"Now I want to hear what you're going to do differently," Booker reminded.
"I'm out here trying to get people registered to vote, getting my generation, who are apathetic towards politics, to get involved because it does affect us," the student said. "We have a 20 percent voter turnout rate in my generation, we have an eight percent primary turnout rate. We're the most unrepresented demographic in our government."
"Regarding the DNC chair, I'm not that invested in the person because most of the people that are running it represent change agents, so there's like ten people running," said Booker. "One of my favorite speeches by Obama was spoken at Howard University. What really disturbed him was that plenty of millennials, your generation, maybe get up to 40% on a presidential election vote but, on a mid-term election, get up to maybe nine or 10 percent. In the 2014 election, we lost the senate. The republicans lost nine million votes in the presidential election of 2012 and the midterm election. Democrats lost 40 million votes. People said that 2014 was this 'red wave' that took over the country, but that's just not true. People are just not coming out and voting."
Throughout the open forum discussion, Booker kept reminding the students that it is crucial for them to vote.
"You can keep using the term 'blue collar', but to me it's what people say when they're afraid to say 'poor'...People in New Jersey working full-time jobs, are still living in poverty...I hear you about the blue collared workers in the factories, but what we don't understand, physically, is that we are all in this together," Booker said. "I'm not going to register all of you to vote and get in trouble for it, but I'm saying why can't we raise 20 percent of millennials to vote to 50 percent?...Think about it, what have we done as millennials?"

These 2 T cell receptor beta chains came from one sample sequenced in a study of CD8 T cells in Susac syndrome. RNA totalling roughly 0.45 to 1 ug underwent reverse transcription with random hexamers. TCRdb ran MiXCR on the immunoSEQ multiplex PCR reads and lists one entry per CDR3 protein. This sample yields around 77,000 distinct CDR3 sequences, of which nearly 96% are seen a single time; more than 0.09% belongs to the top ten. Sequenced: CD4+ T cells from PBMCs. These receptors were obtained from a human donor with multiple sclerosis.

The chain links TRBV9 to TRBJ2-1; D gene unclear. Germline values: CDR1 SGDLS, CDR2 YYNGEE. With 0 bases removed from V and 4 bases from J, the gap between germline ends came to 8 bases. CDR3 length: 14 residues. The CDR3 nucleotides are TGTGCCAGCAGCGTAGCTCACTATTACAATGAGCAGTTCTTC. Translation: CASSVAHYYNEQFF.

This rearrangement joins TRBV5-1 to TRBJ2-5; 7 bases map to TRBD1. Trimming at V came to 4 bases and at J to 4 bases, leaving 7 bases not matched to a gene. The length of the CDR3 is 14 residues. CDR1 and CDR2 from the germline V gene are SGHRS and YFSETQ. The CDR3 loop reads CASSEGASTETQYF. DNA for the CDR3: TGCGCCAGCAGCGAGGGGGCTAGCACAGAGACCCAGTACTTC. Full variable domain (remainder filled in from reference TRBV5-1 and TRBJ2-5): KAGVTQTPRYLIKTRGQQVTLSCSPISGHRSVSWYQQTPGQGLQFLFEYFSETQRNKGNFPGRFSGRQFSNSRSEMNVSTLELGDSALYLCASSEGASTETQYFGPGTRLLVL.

Booker presented the audience with statistics on New Jersey and how the state can improve with the current generation leading them. Another student from the audience brought up a question about anti-bullying laws and protection, specifically towards minorities, caused from the anxiety following the presidential election.
"Forty percent of our nation is gay and/or lesbian...Most of our states can fire and/or discriminate against those who are part of the LGBTQ+ community...Most of our hate crimes are towards [the] LGBTQ+ community," Booker said. "Not only those from that community are in fear, but even those who are Muslim feel fear. As U.S. Senator, I absolutely do not accept any hate crimes towards any group. There should be protection toward Muslims, and I am ready to fight against those who are against Muslims or are basing off of religion."
After the open-forum, many students felt relieved from both expressing their concerns and being reassured that they are not alone. Before wrapping up the open forum, the audience formed two groups to take photos with Booker. After the pictures were taken, some students went off to the side to form their own social reform group to make a change and grasp their roots.
Before leaving, Booker reminded the audience to "be activists, not re-activists."